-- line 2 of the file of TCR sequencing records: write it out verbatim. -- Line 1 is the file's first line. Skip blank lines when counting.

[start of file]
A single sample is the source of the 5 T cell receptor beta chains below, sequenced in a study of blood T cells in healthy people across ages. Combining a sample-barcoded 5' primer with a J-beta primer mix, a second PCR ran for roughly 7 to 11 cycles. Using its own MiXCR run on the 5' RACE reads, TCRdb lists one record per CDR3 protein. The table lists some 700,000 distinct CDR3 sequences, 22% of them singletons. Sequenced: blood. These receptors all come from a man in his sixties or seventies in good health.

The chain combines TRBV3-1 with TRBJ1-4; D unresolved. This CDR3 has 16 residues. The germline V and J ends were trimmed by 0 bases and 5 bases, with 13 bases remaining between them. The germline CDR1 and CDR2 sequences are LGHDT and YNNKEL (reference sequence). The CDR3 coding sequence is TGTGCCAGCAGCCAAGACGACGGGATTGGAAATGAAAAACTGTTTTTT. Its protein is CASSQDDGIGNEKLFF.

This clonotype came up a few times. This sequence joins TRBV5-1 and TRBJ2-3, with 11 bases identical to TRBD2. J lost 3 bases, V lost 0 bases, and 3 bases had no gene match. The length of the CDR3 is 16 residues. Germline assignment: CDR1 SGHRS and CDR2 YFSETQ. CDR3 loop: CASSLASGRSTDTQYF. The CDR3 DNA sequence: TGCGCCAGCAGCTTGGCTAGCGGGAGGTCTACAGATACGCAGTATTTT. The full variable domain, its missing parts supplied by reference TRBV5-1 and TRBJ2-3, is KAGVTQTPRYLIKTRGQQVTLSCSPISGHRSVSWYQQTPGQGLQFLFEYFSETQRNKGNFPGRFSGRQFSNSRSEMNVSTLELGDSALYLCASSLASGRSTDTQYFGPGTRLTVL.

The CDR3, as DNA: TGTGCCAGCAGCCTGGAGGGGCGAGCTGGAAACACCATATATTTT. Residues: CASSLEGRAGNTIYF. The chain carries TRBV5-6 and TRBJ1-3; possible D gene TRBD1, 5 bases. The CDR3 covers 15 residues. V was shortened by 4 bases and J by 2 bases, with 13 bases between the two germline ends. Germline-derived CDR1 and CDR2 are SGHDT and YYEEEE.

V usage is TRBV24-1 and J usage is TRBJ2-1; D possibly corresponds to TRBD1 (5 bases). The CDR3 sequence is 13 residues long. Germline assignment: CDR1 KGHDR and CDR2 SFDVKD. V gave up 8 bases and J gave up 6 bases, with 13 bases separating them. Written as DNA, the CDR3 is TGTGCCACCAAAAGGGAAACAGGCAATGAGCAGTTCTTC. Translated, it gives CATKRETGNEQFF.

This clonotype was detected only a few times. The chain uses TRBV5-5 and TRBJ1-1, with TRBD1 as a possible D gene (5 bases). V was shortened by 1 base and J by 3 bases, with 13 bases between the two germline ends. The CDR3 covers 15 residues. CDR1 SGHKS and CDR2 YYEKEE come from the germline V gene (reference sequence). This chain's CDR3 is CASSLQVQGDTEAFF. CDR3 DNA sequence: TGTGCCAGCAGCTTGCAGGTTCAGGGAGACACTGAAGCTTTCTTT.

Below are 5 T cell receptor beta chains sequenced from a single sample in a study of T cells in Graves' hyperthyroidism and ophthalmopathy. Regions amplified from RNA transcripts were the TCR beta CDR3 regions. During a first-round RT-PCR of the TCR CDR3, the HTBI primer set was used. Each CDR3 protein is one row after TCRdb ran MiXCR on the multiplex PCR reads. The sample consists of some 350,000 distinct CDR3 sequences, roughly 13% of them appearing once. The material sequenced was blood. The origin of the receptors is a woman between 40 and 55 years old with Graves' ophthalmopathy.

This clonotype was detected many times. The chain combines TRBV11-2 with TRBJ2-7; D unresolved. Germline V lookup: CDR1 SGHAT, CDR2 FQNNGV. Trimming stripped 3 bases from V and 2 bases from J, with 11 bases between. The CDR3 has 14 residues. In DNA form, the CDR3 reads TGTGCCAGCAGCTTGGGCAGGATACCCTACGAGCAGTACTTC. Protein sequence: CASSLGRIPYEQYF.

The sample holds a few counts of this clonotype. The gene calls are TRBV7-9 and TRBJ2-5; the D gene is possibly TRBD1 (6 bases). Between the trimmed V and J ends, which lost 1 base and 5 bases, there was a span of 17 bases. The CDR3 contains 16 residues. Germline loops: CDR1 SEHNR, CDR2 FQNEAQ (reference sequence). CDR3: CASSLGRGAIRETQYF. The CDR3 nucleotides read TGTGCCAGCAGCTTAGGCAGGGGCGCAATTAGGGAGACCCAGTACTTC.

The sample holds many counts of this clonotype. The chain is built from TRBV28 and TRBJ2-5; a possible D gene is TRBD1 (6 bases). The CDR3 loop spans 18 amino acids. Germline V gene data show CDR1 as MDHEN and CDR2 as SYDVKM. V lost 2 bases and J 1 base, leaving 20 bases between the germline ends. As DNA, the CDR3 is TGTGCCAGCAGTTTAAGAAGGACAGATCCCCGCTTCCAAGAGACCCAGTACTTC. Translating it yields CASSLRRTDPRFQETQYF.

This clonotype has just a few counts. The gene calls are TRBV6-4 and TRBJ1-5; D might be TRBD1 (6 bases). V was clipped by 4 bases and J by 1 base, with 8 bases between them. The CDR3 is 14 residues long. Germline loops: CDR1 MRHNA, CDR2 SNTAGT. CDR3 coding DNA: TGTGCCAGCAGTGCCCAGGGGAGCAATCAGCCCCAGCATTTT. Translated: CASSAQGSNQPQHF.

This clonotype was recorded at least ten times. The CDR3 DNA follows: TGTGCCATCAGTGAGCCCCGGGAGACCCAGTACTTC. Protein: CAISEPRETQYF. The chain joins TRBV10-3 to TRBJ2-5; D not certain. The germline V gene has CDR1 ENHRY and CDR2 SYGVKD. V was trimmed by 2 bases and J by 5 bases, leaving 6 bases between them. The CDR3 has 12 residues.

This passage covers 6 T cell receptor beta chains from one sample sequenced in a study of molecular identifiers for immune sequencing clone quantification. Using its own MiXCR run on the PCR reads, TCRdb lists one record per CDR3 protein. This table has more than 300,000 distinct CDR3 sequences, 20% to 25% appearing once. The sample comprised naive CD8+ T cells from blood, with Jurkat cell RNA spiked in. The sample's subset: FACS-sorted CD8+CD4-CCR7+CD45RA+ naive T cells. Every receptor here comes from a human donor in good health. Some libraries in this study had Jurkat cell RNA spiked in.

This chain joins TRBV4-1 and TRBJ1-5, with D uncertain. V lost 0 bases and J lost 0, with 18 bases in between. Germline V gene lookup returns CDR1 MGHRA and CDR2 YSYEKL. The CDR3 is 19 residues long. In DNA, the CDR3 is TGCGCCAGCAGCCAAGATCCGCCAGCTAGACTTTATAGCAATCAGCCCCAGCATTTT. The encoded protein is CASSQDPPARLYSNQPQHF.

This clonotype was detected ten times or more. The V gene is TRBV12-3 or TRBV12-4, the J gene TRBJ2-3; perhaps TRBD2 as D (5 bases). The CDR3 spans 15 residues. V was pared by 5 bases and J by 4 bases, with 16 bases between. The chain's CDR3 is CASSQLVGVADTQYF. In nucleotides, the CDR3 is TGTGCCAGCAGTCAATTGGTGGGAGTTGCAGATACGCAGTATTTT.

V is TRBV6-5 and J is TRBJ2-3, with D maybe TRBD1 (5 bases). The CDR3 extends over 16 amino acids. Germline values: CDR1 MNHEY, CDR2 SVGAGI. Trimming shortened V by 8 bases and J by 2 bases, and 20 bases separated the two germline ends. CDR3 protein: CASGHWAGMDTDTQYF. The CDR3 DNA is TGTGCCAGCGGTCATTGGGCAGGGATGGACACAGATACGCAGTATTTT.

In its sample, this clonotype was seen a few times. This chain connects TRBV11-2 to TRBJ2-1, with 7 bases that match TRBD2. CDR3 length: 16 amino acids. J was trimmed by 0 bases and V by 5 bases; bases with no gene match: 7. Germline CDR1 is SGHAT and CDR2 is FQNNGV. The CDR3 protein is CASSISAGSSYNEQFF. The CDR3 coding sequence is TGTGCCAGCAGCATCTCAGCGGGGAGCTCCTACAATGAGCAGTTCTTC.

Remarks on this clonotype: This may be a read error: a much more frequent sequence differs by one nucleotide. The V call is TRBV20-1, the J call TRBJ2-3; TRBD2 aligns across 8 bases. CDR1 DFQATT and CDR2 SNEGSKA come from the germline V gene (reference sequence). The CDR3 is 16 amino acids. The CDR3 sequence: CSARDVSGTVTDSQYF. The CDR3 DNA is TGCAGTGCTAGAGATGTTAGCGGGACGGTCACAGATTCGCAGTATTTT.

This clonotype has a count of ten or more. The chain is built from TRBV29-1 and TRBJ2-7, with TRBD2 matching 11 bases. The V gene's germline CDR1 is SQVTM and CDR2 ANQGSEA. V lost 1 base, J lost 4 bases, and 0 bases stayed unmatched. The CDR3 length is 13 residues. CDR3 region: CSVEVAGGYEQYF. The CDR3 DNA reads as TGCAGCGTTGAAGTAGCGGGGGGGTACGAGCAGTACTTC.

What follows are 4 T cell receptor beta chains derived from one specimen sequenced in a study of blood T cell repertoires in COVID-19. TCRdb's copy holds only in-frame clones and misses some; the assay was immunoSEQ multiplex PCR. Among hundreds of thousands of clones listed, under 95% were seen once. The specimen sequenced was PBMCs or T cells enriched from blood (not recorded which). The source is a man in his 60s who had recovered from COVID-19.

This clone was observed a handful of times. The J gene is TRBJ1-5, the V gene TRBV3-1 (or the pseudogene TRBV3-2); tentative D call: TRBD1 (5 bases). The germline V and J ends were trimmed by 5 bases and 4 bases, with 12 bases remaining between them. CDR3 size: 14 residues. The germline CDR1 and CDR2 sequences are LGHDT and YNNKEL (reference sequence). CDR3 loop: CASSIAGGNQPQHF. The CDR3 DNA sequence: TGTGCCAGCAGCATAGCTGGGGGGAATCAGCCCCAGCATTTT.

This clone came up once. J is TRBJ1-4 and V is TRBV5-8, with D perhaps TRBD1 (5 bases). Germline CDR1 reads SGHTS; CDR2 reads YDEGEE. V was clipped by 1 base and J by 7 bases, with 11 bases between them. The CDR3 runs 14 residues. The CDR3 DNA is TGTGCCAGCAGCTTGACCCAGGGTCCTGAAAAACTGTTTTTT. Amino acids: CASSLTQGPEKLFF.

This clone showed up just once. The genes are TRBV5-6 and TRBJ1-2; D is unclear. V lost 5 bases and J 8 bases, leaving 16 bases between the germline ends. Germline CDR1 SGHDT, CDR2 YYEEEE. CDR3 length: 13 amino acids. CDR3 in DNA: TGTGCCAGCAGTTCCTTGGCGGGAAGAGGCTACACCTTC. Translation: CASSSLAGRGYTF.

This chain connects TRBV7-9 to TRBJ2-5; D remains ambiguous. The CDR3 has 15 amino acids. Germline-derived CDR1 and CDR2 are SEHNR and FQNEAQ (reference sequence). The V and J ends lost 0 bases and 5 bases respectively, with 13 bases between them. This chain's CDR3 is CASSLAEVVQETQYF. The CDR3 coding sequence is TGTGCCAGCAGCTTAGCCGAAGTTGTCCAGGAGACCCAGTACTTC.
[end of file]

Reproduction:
The chain combines TRBV3-1 with TRBJ1-4; D unresolved. This CDR3 has 16 residues. The germline V and J ends were trimmed by 0 bases and 5 bases, with 13 bases remaining between them. The germline CDR1 and CDR2 sequences are LGHDT and YNNKEL (reference sequence). The CDR3 coding sequence is TGTGCCAGCAGCCAAGACGACGGGATTGGAAATGAAAAACTGTTTTTT. Its protein is CASSQDDGIGNEKLFF.